Police have arrested a man over the stabbings of three homeless people in the Los Angeles area, who they say goes by a name signed on "death warrants" found with the wounded victims.
Courtney Robinson, 38, called an emergency dispatcher on Friday and said it was his face being distributed on flyers around the city, Commander Andrew Smith said.
Officers found Robinson inside a fast food restaurant in Hollywood and took him into custody without incident. He is in custody charged with attempted murder.
Police previously described him as a possibly homeless man from Santa Barbara who also goes by David Ben Keyes, a name written on notes left at all three stabbing scenes that the writer called "death warrants". Robinson admitted signing the notes, Mr Smith said.
One victim in Santa Monica and two in Los Angeles were stabbed in the back as they slept. The first stabbing occurred on July 3 in central Los Angeles, the only incident where a witness saw a suspect fleeing. The second, on Tuesday, targeted a man as he slept on a bus bench in Santa Monica. The most recent was on Thursday, when a woman was stabbed in Hollywood. The three victims, all in their 50s, survived.
Mr Smith said investigators believe Robinson may also be connected to the unsolved stabbings of two homeless men in Santa Barbara. Detectives described him as lucid and able to converse, but with possible "mental health issues", Mr Smith said.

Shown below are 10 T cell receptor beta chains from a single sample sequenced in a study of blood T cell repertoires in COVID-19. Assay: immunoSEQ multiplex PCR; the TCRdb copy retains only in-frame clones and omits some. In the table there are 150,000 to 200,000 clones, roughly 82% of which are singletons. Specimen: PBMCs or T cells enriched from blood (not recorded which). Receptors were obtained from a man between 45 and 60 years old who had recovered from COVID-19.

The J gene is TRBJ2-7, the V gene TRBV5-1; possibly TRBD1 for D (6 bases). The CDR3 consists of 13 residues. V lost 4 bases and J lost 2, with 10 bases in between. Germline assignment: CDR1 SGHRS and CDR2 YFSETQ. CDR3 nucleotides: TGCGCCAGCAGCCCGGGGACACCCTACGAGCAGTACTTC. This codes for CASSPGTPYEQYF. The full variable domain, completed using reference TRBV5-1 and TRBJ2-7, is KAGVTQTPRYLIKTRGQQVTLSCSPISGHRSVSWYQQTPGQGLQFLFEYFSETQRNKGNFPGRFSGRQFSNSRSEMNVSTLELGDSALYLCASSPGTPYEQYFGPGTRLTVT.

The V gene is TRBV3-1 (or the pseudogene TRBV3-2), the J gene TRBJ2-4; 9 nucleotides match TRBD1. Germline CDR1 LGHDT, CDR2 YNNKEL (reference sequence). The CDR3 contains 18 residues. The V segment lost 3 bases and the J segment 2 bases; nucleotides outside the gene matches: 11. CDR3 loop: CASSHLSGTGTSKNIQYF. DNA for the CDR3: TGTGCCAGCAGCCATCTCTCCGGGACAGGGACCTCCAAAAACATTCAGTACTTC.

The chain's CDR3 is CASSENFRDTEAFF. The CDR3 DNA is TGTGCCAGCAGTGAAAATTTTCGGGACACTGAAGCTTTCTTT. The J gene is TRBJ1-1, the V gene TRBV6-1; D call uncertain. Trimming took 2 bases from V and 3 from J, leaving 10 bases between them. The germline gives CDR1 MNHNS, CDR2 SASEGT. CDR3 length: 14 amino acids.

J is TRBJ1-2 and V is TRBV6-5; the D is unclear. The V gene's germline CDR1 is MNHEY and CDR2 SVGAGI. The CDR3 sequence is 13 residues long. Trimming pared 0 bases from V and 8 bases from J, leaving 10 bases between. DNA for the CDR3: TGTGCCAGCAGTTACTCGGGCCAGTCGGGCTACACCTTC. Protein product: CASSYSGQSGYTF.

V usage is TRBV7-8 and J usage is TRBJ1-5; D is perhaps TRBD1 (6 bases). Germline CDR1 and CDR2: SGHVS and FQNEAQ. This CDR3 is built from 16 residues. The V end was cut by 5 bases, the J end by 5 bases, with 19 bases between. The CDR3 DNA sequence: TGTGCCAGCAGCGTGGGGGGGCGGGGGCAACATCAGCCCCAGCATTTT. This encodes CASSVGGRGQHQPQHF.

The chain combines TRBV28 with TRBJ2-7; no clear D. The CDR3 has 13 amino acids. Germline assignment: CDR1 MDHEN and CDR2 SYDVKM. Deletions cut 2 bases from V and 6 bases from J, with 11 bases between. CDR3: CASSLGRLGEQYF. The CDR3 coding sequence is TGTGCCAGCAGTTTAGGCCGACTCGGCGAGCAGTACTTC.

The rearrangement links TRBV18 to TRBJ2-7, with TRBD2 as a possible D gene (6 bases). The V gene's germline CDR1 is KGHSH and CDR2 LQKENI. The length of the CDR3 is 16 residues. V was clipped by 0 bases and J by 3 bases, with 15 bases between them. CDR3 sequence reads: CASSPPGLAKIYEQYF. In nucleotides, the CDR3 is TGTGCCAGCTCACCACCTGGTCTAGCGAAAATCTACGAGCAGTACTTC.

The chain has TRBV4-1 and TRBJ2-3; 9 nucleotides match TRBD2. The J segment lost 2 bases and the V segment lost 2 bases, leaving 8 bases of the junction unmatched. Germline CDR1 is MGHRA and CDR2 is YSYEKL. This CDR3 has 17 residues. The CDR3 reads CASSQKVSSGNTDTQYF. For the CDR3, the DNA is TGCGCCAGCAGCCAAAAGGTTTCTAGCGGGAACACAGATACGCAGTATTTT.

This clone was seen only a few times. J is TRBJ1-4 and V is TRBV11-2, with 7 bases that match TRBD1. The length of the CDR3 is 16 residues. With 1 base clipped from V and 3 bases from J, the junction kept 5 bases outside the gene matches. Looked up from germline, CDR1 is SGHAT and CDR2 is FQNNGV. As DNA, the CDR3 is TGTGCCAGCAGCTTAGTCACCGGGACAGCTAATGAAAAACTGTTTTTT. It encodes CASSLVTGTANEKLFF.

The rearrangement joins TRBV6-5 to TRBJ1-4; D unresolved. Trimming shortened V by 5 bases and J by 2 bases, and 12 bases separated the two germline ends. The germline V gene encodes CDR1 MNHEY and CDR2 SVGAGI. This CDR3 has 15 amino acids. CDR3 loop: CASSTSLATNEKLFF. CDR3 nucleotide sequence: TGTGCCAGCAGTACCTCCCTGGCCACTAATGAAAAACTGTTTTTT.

Earlier police and charities had urged homeless people to seek safety in shelters as news spread of an at-large serial stabber. But they faced the challenge that many street dwellers like being alone because they feel it is less risky or simply because they cannot cope with people due to mental illness.
With robberies, assaults or even rapes frequently occurring on the streets and in shelters, many homeless people have found that survival comes down to finding places where no-one can see them.
But advocates for the homeless say that is also what makes them easy marks for criminals looking for victims in general or homeless people specifically. "People on the street know it's dangerous, but many people want to be on their own," said Herb Smith, president and chief executive of the Los Angeles Mission in Skid Row
"They're not socialised. It's part of their condition."